Health Care Services and Supports are on the Rise
Providers like Dr. Barbara Troy, meanwhile, are trying to help families experiencing substance abuse issues at the very start. Troy is an Alamosa-based obstetrician with Valley-Wide Health Systems Inc., a nonprofit clinical provider throughout southern Colorado.
Troy has now seen dozens of women who use opioids during pregnancy, and has seen her share of babies born with opioid withdrawal symptoms or other medical problems caused by the mother’s opioid abuse during pregnancy.
“It’s not just the young people – how did they get started?” Troy said. “It’s a cycle. If they don’t break that cycle, what happens with these babies is that sometimes the grandparents have to raise all of the children that have opiate exposure. It’s a crisis.”
Troy was the first provider to begin medically-assisted treatment with pregnant women, and has helped push for more providers to get the training needed for federal and state approval to prescribe the alternative drugs. There are now two others. Dr. Jack Westfall, director of the High Plains Research Network and associate dean of rural health for the University of Colorado School of Medicine, has grants to train more.
Troy and others continue to see resistance to some substance abuse recovery efforts, whether the always-controversial methadone/Suboxone method or other ideas like harm reduction. “People see it as a moral issue instead of a health issue,” Troy said. “Because it’s a moral issue to them, they think people should get over it by themselves. We work in medicine – we’ve never worked like that. This is health care.”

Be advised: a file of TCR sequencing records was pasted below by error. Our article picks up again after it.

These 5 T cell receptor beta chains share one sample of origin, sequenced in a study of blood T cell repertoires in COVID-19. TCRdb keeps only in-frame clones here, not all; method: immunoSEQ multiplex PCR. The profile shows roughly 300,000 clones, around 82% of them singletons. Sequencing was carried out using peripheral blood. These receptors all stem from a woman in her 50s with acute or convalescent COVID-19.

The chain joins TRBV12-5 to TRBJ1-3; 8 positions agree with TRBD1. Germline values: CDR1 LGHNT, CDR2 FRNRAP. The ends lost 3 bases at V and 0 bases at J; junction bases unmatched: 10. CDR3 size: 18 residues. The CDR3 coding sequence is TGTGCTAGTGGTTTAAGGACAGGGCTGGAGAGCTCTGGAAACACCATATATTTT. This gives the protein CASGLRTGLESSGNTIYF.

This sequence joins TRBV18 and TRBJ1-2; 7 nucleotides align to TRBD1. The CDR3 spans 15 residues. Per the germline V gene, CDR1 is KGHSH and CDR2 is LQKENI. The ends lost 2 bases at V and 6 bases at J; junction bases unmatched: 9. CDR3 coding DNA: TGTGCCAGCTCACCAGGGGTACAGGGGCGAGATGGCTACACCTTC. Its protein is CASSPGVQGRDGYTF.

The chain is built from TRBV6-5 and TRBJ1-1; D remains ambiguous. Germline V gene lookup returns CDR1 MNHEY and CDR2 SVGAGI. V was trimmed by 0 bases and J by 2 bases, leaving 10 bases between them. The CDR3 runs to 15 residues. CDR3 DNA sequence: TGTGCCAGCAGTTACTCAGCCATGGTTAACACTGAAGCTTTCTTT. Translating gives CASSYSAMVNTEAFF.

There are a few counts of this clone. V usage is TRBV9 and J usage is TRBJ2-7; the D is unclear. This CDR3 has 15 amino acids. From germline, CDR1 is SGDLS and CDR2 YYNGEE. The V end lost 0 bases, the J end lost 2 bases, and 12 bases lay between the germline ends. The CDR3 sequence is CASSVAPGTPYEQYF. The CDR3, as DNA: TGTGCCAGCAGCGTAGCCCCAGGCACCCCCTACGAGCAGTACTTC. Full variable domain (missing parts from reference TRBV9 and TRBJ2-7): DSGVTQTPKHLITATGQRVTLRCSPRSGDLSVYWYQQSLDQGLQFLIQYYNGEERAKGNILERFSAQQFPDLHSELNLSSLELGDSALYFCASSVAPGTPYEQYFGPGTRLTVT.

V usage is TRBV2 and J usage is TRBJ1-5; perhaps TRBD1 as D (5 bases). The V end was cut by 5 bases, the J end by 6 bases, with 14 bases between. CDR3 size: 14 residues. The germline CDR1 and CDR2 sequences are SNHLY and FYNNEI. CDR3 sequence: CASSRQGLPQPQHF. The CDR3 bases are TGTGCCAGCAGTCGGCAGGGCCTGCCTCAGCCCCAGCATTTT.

Children and Family Services and Supports
It’s Catherine Salazar’s job to help pick up the pieces for families that have not yet recovered from opioid abuse. She is a seasoned veteran of the state’s social services system, having been county director in Lake and Las Animas counties before coming back home to take the Alamosa job. Salazar saw the surge in opioid abuse after the economic downturn of 2008.
She feels the rate of abuse may have leveled off some in the last year or two in the valley, based on the number of recent overdose deaths. “It doesn’t mean people have stopped using,” Salazar said grimly. “It means they’ve stopped dying. Naloxone distribution has been huge for the valley and has saved numerous lives.”
From the county’s position as a protector of children, Salazar is shaken by the impact of substance abuse on families. Younger parents leave their children home alone without food or bring them to “flop houses” while they trade their bodies for drugs. Older parents see their adult children steal from their homes or empty bank accounts to buy drugs.
“It crosses all social classes,” Salazar said. “I think that’s what finally got people’s attention, it’s not just the poor anymore.”